The power of images in global climate change discourse: A critical visual rhetorical analysis of Our Changing Planet



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Global climate change is a highly controversial issue that draws strong emotional and conflicting responses, ranging from total denial to doomsday scenarios. The aim of this study was to examine the United States Global Change Research Program’s annual report series, "Our Changing Planet" (an initiative founded by President Reagan in 1989), and to analyze governmental rhetoric on the subject and specifically the way in which each administration used its power to control the dissemination of global climate change knowledge to the general public, to promote its own environmental ideology, and to corral the power of climate change scientists. Much of the impact of "Our Changing Planet" lies within its rhetoric, especially the pathos, exerted through its visual images. This study focused on the types of messages conveyed through the reports’ visual images, and the way they changed over time, the altering relationships between images and text, and the correlation between those changes and the always volatile political landscape surrounding the global climate change debate. Utilizing an application of social semiotic theory, I analyzed the visual images in the annual reports, ranging from 1990 until 2013, not only to ascertain their ability to influence the intended audience, but also to examine the potential relationships between producer and viewer. This, combined with critical discourse analysis, allowed both a study of the visual images and of the ideologies surrounding their use. The results of the study demonstrated that each of the four presidential administrations used its power to a greater or lesser extent to control the content of Our Changing Planet, and thus to influence the global climate change debate in line with its own ideology and political motives. The study also, however, revealed the power wielded by the upper echelon of climate change scientists (a so-called scientific élite) and the lengths to which they are prepared to go to safeguard research funding and control over scientific knowledge.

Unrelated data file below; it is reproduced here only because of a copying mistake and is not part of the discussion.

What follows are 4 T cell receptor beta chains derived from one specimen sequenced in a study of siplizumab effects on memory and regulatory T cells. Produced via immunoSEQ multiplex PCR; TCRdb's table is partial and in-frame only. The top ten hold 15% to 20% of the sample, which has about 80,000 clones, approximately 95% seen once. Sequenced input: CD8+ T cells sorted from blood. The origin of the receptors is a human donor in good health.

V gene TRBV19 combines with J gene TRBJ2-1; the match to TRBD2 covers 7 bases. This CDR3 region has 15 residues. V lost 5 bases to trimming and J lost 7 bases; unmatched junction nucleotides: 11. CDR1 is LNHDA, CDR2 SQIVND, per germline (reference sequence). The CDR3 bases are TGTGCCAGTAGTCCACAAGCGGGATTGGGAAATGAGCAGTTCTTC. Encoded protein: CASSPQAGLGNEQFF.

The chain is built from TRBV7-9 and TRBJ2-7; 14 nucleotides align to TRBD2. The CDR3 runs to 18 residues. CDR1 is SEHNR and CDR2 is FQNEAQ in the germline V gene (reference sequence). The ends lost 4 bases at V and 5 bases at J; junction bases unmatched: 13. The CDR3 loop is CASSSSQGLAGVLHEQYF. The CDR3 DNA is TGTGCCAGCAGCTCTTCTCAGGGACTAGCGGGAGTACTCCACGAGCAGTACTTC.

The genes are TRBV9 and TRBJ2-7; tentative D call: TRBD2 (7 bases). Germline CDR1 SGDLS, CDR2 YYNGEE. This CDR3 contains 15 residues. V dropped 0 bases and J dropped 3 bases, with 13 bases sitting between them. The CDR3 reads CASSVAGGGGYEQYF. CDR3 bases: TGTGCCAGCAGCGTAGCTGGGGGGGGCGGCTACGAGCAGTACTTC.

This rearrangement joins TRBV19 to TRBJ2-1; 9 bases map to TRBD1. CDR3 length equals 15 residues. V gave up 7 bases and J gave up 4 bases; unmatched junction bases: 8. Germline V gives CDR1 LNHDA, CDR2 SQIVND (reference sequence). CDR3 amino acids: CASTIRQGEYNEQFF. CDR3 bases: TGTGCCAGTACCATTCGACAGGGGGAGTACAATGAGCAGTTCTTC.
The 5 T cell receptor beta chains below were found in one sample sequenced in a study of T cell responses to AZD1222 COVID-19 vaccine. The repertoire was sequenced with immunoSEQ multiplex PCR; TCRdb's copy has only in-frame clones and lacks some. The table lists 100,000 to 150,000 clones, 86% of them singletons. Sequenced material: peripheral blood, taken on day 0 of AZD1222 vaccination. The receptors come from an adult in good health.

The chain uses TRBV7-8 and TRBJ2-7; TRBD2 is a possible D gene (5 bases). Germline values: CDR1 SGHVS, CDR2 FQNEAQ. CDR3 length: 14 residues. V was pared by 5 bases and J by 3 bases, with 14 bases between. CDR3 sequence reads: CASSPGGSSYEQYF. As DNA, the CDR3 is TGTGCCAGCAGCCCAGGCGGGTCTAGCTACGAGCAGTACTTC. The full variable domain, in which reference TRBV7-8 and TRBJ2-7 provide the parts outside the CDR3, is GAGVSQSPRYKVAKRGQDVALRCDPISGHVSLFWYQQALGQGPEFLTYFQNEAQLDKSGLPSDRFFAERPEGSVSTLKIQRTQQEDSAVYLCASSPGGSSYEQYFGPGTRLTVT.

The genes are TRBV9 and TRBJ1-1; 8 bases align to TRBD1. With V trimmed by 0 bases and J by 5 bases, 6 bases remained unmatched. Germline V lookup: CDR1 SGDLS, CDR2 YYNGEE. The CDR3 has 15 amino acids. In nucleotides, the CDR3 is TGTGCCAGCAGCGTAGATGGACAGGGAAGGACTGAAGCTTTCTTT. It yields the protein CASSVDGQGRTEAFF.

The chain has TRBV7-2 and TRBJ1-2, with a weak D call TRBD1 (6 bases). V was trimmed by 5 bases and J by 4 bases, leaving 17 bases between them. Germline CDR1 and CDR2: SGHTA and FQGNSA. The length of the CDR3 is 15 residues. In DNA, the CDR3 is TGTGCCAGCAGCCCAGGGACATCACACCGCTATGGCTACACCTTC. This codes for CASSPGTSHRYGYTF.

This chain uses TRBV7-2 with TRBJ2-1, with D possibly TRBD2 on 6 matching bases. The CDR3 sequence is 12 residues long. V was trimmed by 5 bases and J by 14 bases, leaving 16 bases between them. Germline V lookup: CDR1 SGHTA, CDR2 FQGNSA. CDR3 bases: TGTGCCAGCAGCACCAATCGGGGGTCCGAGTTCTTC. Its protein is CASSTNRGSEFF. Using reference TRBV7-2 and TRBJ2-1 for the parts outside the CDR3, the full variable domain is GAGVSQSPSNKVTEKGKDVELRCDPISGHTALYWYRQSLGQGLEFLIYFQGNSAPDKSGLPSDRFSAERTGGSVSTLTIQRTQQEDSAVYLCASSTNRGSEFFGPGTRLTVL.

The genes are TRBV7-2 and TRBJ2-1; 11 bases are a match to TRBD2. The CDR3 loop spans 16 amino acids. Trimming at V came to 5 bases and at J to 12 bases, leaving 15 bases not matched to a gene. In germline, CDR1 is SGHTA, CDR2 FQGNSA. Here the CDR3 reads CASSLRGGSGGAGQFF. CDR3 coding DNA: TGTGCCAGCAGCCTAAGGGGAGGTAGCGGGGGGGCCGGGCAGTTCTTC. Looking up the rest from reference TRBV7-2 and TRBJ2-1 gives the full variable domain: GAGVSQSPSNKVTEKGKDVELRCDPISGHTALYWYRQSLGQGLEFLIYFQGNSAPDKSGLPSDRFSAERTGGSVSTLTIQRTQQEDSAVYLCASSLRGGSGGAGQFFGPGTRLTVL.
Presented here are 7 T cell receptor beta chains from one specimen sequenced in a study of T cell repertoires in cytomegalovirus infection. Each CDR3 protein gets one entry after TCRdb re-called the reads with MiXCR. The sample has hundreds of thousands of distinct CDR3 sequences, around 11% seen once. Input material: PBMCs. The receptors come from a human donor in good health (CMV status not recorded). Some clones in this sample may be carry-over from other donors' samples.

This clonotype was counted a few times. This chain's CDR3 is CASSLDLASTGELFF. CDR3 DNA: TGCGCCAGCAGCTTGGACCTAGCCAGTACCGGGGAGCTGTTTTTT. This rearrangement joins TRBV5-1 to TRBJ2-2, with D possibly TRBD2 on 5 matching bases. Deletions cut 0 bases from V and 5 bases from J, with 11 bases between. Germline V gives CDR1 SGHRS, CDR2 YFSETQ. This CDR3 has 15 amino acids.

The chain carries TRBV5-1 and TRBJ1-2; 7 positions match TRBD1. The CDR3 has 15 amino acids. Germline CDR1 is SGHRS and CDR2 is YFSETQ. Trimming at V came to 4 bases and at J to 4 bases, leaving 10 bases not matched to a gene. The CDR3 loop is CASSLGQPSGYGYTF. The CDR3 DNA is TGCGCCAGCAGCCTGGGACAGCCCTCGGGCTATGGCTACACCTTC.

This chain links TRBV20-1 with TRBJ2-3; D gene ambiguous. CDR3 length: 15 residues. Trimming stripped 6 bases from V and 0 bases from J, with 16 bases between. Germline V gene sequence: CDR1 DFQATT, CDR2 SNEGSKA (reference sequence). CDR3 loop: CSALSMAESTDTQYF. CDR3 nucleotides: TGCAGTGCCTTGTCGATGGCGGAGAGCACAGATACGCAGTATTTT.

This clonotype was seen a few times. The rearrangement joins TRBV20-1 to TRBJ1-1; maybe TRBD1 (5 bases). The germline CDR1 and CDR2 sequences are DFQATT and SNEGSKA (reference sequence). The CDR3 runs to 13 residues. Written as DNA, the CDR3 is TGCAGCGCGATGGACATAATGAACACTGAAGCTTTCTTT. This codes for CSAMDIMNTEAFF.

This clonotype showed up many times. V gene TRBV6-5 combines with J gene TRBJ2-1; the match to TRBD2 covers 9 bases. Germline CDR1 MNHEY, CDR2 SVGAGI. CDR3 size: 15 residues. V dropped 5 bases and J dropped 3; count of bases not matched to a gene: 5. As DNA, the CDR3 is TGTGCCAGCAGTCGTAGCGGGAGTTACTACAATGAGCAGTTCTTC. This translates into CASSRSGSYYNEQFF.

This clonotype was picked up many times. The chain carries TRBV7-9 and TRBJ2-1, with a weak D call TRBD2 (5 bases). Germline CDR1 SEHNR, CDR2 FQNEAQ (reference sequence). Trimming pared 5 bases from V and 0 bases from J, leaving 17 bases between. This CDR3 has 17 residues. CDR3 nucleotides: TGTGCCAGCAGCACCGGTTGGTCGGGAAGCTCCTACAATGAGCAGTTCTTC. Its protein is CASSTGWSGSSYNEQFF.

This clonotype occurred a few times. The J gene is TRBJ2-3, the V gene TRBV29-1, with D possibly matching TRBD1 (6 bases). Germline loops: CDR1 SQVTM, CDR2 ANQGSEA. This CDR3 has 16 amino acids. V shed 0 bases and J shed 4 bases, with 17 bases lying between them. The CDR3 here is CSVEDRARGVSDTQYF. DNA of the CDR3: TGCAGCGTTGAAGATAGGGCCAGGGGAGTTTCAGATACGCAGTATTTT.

Visual Rhetoric, Global Climate Change, Critical Discourse Analysis, Political Ideology